Self-revelation is the Dynamic of the Solo Operatic Aria: Pelléas et Melisande Conducted by James Conlon
LA Opera continues its 2022/23 season with Claude Debussy's enigmatic masterpiece Pelléas et Mélisande, conducted by Music Director James Conlon.
April 3, 2023
The opera tells the story of a prince lost in the forest, encountering an ethereal beauty with a mysterious past. After he brings her home to his family as his bride, she begins to grow increasingly close to his handsome younger brother. Debussy's sensual, exquisitely nuanced score casts a hypnotic spell, capturing an enigmatic dream world where forbidden love blossoms.
Last presented by LA Opera in 1995, Christopher Koelsch, LA Opera's president and CEO calls it "one of the most rapturously beautiful operas in the entire repertory ... one of my, and James Conlon's, favorite operas" that they've been planning to offer for several years now.
Although Debussy received international recognition for its genius immediately after the premiere of Pelléas, the opera did not take immediate root in opera houses because they were dominated by the Italian or German traditions. By the composer's choice, there were none of the conventional props that audience had long come to expect and seek from opera: vocal acrobatics, bombastic overtures, choruses, and even no ballet, a virtual requirement in France. Rather, the demands on the audience are more similar to those on a concert-going audience.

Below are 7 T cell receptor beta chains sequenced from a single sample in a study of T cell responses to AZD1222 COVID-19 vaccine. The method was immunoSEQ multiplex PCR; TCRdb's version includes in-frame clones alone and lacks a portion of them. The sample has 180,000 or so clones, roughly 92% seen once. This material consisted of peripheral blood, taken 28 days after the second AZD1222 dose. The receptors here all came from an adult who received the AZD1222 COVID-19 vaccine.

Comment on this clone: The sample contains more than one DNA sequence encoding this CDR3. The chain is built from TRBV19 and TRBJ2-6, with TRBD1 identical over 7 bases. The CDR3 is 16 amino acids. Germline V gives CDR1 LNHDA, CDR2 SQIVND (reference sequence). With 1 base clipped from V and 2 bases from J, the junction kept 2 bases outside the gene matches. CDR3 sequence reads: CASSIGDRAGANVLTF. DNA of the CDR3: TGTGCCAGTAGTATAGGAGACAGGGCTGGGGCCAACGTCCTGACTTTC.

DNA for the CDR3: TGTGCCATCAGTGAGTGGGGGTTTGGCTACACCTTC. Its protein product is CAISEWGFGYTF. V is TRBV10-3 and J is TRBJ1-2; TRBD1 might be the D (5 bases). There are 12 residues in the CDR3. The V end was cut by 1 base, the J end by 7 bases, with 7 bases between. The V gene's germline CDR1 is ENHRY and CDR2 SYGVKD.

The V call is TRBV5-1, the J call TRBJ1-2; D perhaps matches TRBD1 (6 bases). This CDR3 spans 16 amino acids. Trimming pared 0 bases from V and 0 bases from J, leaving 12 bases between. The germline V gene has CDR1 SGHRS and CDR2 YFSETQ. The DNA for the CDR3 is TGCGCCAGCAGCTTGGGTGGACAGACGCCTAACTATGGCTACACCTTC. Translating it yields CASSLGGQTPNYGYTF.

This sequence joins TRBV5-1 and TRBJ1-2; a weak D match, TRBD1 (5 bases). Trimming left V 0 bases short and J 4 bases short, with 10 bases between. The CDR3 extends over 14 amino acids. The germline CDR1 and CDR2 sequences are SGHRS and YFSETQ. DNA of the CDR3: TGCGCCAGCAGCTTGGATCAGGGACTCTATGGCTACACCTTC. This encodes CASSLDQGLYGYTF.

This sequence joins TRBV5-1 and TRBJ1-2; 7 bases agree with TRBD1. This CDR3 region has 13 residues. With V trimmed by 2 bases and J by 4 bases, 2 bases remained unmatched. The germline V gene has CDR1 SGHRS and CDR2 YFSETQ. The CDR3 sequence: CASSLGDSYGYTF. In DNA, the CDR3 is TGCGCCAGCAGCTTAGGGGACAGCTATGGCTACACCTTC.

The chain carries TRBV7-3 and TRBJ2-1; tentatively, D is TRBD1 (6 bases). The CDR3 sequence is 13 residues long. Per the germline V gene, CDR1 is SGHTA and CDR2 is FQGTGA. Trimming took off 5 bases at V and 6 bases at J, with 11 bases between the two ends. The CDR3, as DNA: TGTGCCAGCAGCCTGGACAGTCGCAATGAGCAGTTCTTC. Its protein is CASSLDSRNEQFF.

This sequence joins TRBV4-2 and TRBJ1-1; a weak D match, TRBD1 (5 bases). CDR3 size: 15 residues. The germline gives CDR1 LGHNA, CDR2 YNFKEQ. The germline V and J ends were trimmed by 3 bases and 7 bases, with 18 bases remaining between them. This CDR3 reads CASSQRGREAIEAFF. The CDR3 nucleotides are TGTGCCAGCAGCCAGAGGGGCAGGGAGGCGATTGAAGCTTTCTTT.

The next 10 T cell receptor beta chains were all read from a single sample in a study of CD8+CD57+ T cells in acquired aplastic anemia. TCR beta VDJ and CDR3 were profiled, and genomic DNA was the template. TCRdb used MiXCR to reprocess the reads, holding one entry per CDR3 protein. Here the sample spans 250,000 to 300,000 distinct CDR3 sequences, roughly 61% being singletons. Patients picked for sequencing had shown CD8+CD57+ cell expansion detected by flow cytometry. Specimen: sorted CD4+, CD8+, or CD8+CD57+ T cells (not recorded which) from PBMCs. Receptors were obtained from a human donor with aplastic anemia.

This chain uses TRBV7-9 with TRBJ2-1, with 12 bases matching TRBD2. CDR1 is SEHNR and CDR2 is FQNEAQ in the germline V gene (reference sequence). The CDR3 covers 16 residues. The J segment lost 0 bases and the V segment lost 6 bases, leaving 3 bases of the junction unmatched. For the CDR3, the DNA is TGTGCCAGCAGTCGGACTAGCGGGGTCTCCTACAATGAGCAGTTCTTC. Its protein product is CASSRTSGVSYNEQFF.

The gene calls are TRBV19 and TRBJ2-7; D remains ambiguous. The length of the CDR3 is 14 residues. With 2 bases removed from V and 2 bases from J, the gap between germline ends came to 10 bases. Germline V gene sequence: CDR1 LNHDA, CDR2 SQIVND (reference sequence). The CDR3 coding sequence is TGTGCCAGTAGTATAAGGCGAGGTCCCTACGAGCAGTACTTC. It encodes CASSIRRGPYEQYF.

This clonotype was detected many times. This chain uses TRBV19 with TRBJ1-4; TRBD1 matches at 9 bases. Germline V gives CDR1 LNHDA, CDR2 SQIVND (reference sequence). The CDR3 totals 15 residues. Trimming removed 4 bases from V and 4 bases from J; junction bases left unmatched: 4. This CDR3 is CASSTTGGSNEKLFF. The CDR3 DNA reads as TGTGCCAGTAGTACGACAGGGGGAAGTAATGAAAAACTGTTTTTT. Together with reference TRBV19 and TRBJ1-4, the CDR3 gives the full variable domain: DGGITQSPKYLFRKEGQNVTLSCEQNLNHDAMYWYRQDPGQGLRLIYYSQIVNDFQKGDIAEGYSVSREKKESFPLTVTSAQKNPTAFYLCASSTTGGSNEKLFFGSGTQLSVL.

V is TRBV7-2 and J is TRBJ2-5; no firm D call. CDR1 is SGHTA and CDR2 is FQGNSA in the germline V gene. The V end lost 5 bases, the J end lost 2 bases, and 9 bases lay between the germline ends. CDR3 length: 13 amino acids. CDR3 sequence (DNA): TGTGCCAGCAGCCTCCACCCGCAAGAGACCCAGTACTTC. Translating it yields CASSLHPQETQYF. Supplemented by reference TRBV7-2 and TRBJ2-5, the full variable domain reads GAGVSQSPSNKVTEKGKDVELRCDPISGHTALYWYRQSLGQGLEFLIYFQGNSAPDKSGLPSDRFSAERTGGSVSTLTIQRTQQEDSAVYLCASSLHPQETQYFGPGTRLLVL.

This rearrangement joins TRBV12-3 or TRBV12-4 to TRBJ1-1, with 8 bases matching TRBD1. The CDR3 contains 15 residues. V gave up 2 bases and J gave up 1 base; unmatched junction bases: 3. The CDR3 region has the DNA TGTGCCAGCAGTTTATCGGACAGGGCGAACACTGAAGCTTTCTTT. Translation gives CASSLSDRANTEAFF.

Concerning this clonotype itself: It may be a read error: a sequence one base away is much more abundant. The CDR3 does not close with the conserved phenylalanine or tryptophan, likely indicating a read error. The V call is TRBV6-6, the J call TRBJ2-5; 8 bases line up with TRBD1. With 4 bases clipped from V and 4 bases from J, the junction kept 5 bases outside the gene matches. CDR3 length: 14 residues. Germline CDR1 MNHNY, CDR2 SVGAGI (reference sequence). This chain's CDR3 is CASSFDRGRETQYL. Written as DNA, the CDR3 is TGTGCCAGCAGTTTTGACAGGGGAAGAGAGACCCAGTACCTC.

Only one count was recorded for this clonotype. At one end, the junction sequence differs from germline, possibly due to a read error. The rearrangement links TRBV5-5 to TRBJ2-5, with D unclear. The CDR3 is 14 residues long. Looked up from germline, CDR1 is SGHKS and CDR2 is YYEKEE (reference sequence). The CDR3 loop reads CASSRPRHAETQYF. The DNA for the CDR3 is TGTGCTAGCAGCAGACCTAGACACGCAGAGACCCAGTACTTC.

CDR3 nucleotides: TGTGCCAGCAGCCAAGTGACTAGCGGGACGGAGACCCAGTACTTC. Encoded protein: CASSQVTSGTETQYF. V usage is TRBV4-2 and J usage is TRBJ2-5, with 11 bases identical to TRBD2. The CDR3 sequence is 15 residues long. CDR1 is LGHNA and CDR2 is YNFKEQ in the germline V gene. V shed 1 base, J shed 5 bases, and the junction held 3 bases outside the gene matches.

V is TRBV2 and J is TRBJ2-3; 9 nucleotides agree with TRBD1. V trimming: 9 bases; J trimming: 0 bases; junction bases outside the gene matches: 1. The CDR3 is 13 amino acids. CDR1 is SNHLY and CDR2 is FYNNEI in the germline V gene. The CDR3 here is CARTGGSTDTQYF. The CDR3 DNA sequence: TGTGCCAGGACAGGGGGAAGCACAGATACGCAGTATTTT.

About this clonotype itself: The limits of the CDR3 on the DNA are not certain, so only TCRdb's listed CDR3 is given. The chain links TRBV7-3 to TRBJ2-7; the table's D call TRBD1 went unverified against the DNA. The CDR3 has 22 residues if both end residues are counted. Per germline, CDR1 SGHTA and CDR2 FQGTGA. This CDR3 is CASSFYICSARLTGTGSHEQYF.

Most surprisingly, there are even no arias that could be excerpted and popularized. As Conlon explains, "Self-revelation is the dynamic of the solo operatic aria, and the characters in Pelléas, especially Melisande, do everything but reveal themselves."
The typical operatic diva or divo has little interest in a work that does not show off the voice, and specially one in which there is no interruption for applause. Most notably, even the quiet, sad and intimate final act discourages any noisy or prolonged applause, making the opera hardly attractive for serious, success-seeking singers and conductors. But this is exactly what makes the opera different - requiring instead sustained concentration on detail - for greater clarity, tonal color, and expression. Says Conlon, "Pelléas belongs to a group of works that should be constantly performed, studied and revisited." Like Parsifal, Tristan und Isolde, Boris Godunov and Wozzeck, Pelléas is unique and does not belong to any tradition or genre".
James Conlon conducts a production created by director David McVicar for Scottish Opera in 2017 Production new to Los Angeles. The cast is led by baritone Will Liverman and soprano Sydney Mancasola as the titular lovers, both of them making their company debuts.
With an estimated running time of three hours and five minutes which includes one intermission, the opera will be performed in French with English supertitles. Six performances March 25 through April 16 will take place at the Dorothy Chandler Pavilion. Although masks are encouraged, they are no longer required indoors at the theater.
For tickets and more information is available at LAOpera.org/Pelleas.